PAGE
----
Mirzapur district is one of the 75 districts of Uttar Pradesh state in northern India. The district is bounded on the north by Sant Ravidas Nagar and Varanasi districts, on the east by Chandauli district, on the south by Sonbhadra district and on the northwest by Allahabad district. The district occupies an area of 4521 km2. Mirzapur town is the district headquarters. Mirzapur district is a part of Mirzapur division. This district is known for the Vindhyavasini temple in Vindhyachal and several tourist attractions like water falls and dams. It consist of several Ghats where historical sculptures are still present. During the Ganges festival these Ghats are decorated with lights and diyas. It is a part of the Red Corridor.
|District of Uttar Pradesh|
Location of Mirzapur district in Uttar Pradesh
|• Lok Sabha constituencies||Mirzapur|
|• Total||4,521 km2 (1,746 sq mi)|
|Average annual precipitation||1043 mm|
The district consists four Tehsils. These are Mirzapur (sadar), Lalganj, Marihan and Chunar. These four tehsils are further divided into twelve blocks.
In 2006 the Ministry of Panchayati Raj named Mirzapur one of the country's 250 most backward districts (out of a total of 640). It is one of the 34 districts in Uttar Pradesh have received funds from the Backward Regions Grant Fund Programme (BRGF). Once tourism used to contribute in the economy but due to lack of care from government officials and local people the unmatched beauty of the places like Sirshe dam and waterfall, Dadri (Pipari) dam, Vindham waterfall, Lower Khajuri, Upper Khajuri, Lakhaniya waterfall, Siddhnath Waterfall, Kotwan-Patehara forest, Fort of Chunar and Dadri-Haliya forest has become 'the stories of past'. Once there was a time when every Sunday of rainy season used to be a fair like atmosphere for the neighbouring localities of Sirshe waterfall and Vindham waterfall due to their attraction of tourist not only from every part of the U.P. and but neighbourhood states too. The separation of the Sonebhadra largely affected the economical condition and after the closing of mills and depression in the carpet industry Mirzapur has become nearly economically handicapped.
- K.B. Postgraduate College, Mirzapur 
- G.D.Binani P.G. College Mirzapur
- Dharamjeet Singh Mahavidyalaya, Mirzapur
- Kamala Maheshwari Arya Kanya Snatkottar Mahavidyalaya, Mirzapur
- Banasthali Mahavidyalaya, Ahraura, Mirzapur
- Bal Ganga Mahavidyalaya, Kailhat, Mirzapur
According to the 2011 census Mirzapur district has a population of 2,494,533, roughly equal to the nation of Kuwait or the US state of Nevada. This gives it a ranking of 174th in India (out of a total of 640). The district has a population density of 561 inhabitants per square kilometre (1,450/sq mi) . Its population growth rate over the decade 2001-2011 was 17.89%. Mirzapur has a sex ratio of 900 females for every 1000 males, and a literacy rate of 70.38%. Female Literacy rate here is 54%.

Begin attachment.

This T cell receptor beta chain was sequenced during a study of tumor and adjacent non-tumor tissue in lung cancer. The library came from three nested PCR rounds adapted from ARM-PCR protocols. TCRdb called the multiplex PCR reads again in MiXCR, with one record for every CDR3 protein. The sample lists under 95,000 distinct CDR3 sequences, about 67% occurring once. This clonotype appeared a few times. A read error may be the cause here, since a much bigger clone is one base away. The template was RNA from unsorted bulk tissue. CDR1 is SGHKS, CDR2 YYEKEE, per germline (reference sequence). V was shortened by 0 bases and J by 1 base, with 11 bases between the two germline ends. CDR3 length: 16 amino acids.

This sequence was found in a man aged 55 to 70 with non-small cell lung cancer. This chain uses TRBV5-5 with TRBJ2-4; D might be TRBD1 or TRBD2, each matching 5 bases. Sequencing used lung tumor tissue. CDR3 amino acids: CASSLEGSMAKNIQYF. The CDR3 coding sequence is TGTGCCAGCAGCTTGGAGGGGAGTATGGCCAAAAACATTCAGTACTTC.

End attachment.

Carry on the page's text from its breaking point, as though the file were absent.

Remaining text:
Languages spoken include Agariya, an Austroasiatic tongue with approximately 72 000 speakers; Awadhi, which has a lexical similarity of 72-91% with Hindi (compared to 60% for German and English) and is spoken by about 7 800 000 in Bagelkhand; and Bagheli, a tongue in the Bagheli language group with almost 40 000 000 speakers, written in both the Devanagari and Kaithi scripts.
- "District Census 2011". Census2011.co.in. 2011. Retrieved 2011-09-30.
- "83 districts under the Security Related Expenditure Scheme". IntelliBriefs. 2009-12-11. Retrieved 2011-09-17.
- Ministry of Panchayati Raj (8 September 2009). "A Note on the Backward Regions Grant Fund Programme" (PDF). National Institute of Rural Development. Archived from the original (PDF) on 5 April 2012. Retrieved 27 September 2011.
- US Directorate of Intelligence. "Country Comparison:Population". Retrieved 2011-10-01.
- "2010 Resident Population Data". U. S. Census Bureau. Archived from the original on 2010-12-25. Retrieved 2011-09-30.
- M. Paul Lewis, ed. (2009). "Agariya: A language of India". Ethnologue: Languages of the World (16th ed.). Dallas, Texas: SIL International. Retrieved 2011-09-28.
- M. Paul Lewis, ed. (2009). "Bagheli: A language of India". Ethnologue: Languages of the World (16th ed.). Dallas, Texas: SIL International. Retrieved 2011-09-28.
- M. Paul Lewis, ed. (2009). "English". Ethnologue: Languages of the World (16th ed.). Dallas, Texas: SIL International. Retrieved 2011-09-28.